The Big Island of Hawaii
Kona to Hilo

With the familiarity of home and the thrill of new adventure, the Big Island is my favorite spot for vacation

By Cara Fasone

Once a year I go home to Oahu for two reasons, food and family. Except for a couple trips to Kauai to visit my grandma’s relatives and a high school field trip to Kona, I haven’t explored much of the outer-islands. Growing up my family chose to vacation in Vegas, the 9th island, instead of visiting the rest of the island chain.

Recently I got to tour the Big Island, pretty much in its entirety and I was wowed. Although I love Oahu because there are endless things to do and eat, the Big Island is what I envision when I think Hawaiian vacation.

Kona the Resort Town

My best friend Jackie (also a Oahu native) and I landed in Kona, our first stop on the Big Island. You could tell by the size of the airport that it was a small town. I loved driving up the two-lane road to our hotel at the Kona Coast Resort.

Macadamia Nut Martini with a view
Photo by Cara Fasone

Kona is beautiful beach town with a strip of seaside restaurants and bars. We stopped at Hugo’s on the Rocks for a tropical drink.

Nothing beats eating fish tacos with your feet literally in the sand and the sounds of the ocean in the background. It reminded me of the movie, Cocktail; where is my Tom Cruise?!

The highlight of Kona for me was the poke at Umeke’s, best poke I’ve ever had! We also stopped for fresh coconut water on the side of the road before we hit the beach.

Kona is the perfect place for rest and relaxation!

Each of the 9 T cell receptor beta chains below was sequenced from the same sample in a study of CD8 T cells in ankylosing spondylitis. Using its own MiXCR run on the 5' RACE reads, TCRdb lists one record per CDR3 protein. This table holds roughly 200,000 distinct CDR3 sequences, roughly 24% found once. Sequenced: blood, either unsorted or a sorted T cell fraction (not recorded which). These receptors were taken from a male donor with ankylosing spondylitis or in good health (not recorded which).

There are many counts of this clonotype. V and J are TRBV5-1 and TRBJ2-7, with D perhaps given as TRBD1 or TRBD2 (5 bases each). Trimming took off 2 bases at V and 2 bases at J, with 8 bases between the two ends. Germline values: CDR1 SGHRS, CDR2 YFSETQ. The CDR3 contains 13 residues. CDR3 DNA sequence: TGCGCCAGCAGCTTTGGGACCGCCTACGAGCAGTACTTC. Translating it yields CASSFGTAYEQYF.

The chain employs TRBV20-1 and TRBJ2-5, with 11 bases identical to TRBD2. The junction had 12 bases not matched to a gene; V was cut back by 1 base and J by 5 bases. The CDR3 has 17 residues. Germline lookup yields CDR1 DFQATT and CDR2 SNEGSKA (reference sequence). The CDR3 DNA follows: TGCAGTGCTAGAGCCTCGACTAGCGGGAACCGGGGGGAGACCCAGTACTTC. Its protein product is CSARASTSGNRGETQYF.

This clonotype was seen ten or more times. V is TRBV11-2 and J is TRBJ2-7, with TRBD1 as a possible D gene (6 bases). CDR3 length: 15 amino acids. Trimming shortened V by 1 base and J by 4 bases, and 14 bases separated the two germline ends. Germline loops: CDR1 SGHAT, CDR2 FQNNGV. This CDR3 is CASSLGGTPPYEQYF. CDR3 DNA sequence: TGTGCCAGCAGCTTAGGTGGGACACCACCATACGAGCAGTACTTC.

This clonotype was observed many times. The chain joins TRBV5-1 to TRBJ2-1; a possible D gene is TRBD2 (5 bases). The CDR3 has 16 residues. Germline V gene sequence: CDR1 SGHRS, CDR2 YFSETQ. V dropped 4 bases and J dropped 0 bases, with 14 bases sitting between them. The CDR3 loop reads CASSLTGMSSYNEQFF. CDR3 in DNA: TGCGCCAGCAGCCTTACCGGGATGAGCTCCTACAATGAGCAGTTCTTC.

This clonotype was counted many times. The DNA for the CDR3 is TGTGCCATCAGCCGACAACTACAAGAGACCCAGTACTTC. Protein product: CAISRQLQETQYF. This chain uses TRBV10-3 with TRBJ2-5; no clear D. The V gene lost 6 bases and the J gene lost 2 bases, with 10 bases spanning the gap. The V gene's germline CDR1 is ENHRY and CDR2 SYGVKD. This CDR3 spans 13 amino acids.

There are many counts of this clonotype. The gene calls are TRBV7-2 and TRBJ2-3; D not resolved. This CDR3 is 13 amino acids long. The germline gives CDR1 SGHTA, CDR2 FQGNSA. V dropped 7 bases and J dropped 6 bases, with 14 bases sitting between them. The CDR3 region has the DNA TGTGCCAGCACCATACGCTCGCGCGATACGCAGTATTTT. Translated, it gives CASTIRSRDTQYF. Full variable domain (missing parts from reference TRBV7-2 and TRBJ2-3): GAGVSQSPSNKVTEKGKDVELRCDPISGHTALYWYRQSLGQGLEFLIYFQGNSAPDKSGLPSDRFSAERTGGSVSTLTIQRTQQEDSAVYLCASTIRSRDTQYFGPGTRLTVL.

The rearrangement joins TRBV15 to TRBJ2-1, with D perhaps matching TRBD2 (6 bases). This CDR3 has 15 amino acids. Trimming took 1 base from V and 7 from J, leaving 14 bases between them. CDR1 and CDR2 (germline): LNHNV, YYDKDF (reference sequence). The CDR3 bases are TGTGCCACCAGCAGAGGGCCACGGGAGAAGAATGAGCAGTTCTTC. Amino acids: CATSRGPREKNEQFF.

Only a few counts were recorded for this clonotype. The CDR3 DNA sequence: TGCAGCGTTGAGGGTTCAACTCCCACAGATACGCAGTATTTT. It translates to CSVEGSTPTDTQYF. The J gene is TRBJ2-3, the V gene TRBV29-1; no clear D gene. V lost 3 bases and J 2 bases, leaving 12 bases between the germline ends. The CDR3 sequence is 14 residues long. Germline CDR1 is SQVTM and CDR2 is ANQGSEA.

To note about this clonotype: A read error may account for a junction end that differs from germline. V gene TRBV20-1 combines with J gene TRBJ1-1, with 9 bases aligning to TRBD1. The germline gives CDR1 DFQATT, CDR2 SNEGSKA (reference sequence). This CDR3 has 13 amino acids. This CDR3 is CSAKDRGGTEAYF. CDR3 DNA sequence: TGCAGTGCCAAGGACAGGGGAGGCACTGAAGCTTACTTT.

Fresh coconuts in Kona
Photo by Cara Fasone

Waimea:  Land of the Paniolo

Our next stop on our way to Hilo was Waimea, paniolo (cowboy) country. Waimea is home to many working ranches, including Parker Ranch. There is just so much land and open space, the opposite of Honolulu, which can feel congested at times.

Wide-open spaces in Waimea
Photo by Cara Fasone

Malasada Pit Stop in Honoka’a:

Honoka'a is known for Tex Drive-in where they serve malasadas, a fried Portuguese donut. Tex’s malasadas are more like fried bread than the Leonard’s Bakery malasadas I’m used to, but the bugga was still ono!

This malasada is soft, sugary, and splendid!
Photo by Cara Fasone

Majestic Waipio Valley

Waipio Valley on the Hamakua coast is a must-see lookout spot. Once home to Hawaii’s royal ali'i including Hawaii’s King Kamehameha I, Waipio Valley is not only a beautiful picture, but an important historical site.

As Jackie and I walked down to get a closer view, a woman chanted in Hawaiian. We came at the perfect moment, Jackie said she could feel the mana (power) still there.

Waipio is a peaceful and beautiful site
Photo by Cara Fasone

Hilo Town

I love Hilo. The small town has this old school Hawaiian vibe, the kind of feeling I get when I’m in Kaimuki on Oahu. Although it is modern, it feels like a throwback.

There are a lot of local Japanese residents in Hilo, which means there are mom and pop, local kine grinds! It was my first time in Hilo and I was interested to see where the locals eat.